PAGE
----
Elliot Eisner Essay

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Elliot Eisner is Emeritus Professor of Art and Education at Stanford University. Trained as a painter, Eisner then earned a Ph.D. in education from the University of Chicago (1962). His scholarship has focused on arts education, curriculum studies, educational evaluation, and qualitative research.

Eisner has been an advocate throughout his career for the inclusion of artistic thinking in academic discourse. In “Ten Lessons the Arts Teach,” he argued that

  1. The arts teach children to make good judgments about qualitative relationships.
  2. The arts teach children that problems can have more than one solution.
  3. The arts celebrate multiple perspectives.
  4. The arts teach children that in complex forms of problem solving, purposes are seldom fixed, but change with circumstances.
  5. The arts make vivid the fact that words do not exhaust what we can know.
  6. The arts teach students that small differences can have large effects.
  7. The arts teach students to think through and within a material.
  8. The arts help children to say what cannot be said.
  9. The arts enable us to have experience we can have from no other source and through such experience to discover the range and variety of what we are capable of feeling.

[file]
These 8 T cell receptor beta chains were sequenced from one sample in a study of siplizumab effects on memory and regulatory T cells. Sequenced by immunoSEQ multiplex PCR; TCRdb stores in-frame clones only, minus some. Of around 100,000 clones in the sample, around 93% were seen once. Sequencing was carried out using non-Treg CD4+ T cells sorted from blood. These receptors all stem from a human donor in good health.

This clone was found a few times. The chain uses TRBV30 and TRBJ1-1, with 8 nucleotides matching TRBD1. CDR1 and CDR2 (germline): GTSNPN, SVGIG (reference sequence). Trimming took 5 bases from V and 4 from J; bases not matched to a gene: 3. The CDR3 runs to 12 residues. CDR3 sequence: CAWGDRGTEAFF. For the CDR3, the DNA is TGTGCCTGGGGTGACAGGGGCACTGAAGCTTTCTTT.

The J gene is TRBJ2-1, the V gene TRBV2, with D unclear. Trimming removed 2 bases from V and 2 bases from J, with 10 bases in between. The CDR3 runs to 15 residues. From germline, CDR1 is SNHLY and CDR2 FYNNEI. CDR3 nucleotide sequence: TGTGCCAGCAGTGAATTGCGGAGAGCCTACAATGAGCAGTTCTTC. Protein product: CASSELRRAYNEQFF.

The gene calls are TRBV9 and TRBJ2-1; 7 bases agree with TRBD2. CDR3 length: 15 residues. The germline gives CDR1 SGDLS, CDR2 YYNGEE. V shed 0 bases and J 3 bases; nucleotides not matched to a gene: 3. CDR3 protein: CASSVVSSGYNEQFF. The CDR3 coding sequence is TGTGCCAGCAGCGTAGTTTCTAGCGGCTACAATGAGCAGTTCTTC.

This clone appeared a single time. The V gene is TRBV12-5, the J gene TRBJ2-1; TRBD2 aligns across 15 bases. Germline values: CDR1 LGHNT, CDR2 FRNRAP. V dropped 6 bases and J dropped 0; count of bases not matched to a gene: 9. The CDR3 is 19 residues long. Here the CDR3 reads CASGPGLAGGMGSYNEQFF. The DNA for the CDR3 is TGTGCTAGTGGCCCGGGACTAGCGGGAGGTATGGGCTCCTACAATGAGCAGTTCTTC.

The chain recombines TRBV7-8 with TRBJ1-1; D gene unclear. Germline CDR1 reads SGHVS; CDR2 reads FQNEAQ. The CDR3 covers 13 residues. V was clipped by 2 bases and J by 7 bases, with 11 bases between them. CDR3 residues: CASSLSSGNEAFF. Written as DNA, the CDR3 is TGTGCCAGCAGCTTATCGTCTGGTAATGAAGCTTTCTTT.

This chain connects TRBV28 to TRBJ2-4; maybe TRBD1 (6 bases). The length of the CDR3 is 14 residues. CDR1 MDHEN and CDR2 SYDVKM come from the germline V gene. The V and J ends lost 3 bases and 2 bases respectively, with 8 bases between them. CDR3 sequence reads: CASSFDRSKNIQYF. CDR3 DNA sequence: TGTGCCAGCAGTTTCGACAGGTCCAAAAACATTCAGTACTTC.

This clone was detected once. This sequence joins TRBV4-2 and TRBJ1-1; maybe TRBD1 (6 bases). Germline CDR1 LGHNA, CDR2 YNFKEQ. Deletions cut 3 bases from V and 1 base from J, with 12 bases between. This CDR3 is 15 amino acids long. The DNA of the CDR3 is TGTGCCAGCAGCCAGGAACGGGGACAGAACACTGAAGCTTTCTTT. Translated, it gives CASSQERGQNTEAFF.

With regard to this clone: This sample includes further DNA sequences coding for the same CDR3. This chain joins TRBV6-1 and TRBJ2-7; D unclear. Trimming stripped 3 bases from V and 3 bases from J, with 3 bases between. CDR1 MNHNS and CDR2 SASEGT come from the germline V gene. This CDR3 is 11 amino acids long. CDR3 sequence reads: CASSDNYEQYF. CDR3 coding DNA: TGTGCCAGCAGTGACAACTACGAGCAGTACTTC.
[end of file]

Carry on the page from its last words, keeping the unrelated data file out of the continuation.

10. The arts’ important position in the school curriculum symbolizes to the young what adults believe is important.

Eisner believes that art education should be discipline-based and that the arts merely provide an emotional outlet for children. Art education has to be content-oriented if it is going to contribute to a child’s education. His influence can be seen in the fact that during the 1990s, discipline-based art education became the norm in the United States, with almost every state in the United States using this model.

Eisner has published more than 300 articles and 16 books, including The Educational Imagination (1979), Evaluation: A Personal View (1985), The Enlightened Eye: Qualitative Inquiry and the Enhancement of Educational Practice (1990), and The Kind of Schools We Need (1998).

Bibliography:

  1. Eisner, E. W. (1979). The educational imagination: On the design and evaluation of school programs. New York: Macmillan.
  2. Eisner, E. W. (1988). The role of discipline-based art education in America’s schools. Los Angeles: Getty Center for Education in the Arts.
  3. Eisner, E. W. (2005). Reimagining schools: The selected works of Elliott W. Eisner. New York: Routledge.

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